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BTS, Bollywood and the Nineties: A Recipe For Viral Success

How a small group of content creators became responsible for one of the most unexpected viral videos on Indian social media

Riddhi Chakraborty Jun 25, 2020
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Earlier this morning, a video made an appearance on my extended family’s WhatsApp group. It was a clip of South Korean megastars BTS dancing to the song “Chunari Chunari” from the 1999 hit Bollywood film Biwi No.1. The track was edited and perfectly synced onto a section of BTS’ choreography video for their hit 2019 single “Boy With Luv.” The seven members seem to hit every beat on the Hindi track and it makes for a rather amusing tableau, usually shared among Indian fans who grew up on Nineties music. These kinds of edits make regular rounds on desi K-pop social media, so it wasn’t the content of the video that was surprising–it was its presence on my family WhatsApp group that really shocked the hell out of me.

Over the course of the day, around six acquaintances and relatives had sent me a link to the video, having come across it on their own via various WhatsApp or social media links. The first instance had me giving it a small laugh and moving on, but as the number of links being sent to me with the text, ‘Isn’t this BTS? It reminded me of you!’ increased, as did my excitement that this was leading somewhere big.

The edit, created by newly-founded media company FilmForFare, was posted around a week ago but blew up massively in the last 24 hours. Instagram shares had a lot to do with the initial burst, but it would seem India’s love of WhatsApp forwards really came through to push it into the next level of viral fame. From there, the Instagram video began building views way into tens of thousands, eventually jumping over 100,000 views. Smaller news outlets in India who usually keep tabs on BTS’ activities initially began posting about the attention the video was getting, and as the numbers climbed, bigger mainstream outlets like NDTV, The Indian Express, News18 and many more began reporting on it too. As of now, the video sits on a whopping 165,000 views on Instagram alone.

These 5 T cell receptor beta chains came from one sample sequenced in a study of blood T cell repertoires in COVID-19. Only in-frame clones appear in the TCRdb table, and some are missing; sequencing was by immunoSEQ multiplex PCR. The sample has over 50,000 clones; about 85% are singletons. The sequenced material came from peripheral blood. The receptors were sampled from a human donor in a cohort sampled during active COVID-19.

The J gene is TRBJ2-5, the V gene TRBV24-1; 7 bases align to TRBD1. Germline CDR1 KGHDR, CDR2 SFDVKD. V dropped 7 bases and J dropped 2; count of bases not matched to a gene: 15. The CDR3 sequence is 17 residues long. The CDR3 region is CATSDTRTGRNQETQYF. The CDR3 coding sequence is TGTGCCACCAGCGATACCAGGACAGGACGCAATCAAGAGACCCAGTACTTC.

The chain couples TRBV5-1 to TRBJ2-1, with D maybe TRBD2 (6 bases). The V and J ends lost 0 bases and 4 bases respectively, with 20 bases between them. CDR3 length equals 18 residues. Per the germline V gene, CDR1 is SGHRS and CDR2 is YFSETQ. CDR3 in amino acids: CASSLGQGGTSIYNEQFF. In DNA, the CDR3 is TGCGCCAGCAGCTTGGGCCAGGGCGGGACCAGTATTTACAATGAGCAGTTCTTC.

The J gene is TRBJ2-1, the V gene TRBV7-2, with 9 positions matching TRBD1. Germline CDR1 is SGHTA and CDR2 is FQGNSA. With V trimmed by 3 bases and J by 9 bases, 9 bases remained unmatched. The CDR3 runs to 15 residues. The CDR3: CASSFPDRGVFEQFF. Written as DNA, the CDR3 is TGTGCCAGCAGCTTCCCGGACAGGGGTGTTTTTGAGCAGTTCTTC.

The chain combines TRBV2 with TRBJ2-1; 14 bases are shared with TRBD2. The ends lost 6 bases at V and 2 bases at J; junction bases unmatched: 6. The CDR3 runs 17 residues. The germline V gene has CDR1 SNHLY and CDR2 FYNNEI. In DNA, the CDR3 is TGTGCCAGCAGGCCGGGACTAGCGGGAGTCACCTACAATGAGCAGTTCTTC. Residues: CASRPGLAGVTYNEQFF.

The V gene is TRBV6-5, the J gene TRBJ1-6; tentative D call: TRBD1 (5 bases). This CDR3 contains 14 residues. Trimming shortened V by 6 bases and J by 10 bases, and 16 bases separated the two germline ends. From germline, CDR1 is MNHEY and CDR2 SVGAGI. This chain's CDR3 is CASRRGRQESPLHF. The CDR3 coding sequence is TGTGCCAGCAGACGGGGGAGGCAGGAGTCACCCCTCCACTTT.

“I didn’t expect this in the starting, but I’m honored by all the attention and love BTS’ fandom ARMY is giving,” says founder of FilmForFare, Sanchit Bhatt. A pro-footballer in Mumbai by day and by night a content creator, Bhatt started the company in April as an outlet for his creative drive, bringing in a team of fellow content creators led by video editor Mridul Bhatt and social media manager Vibhas Thakur. He’s new to BTS, having been introduced to them by a friend who led them to the group’s recent online concert Bang Bang Con The Live, but was instantly inspired by their choreography. “BTS turned my luck around, I’m a fan now,” he tells us when we connect over Instagram. “When [my friend] told me about this live concert, I told her I’ll do a video for her, and that’s when I did this video. As soon as I saw ‘Boy With Luv,’ I knew it would go well with a Bollywood song. Figuring out the song took some time and planning though.” It’s not the first video of its kind and many more like it exist with larger numbers across the web–some even posted by larger Indian media companies in an effort for viral traction–but this clip is the first to jump beyond the usual cocktail of K-pop fans, Millennials and Gen-Zs.

[L-R] Sanchit Bhatt, Mridul Bhatt and Vibhas Thakur are the minds behind FilmForFare. Photos: Courtesy of Sanchit Bhatt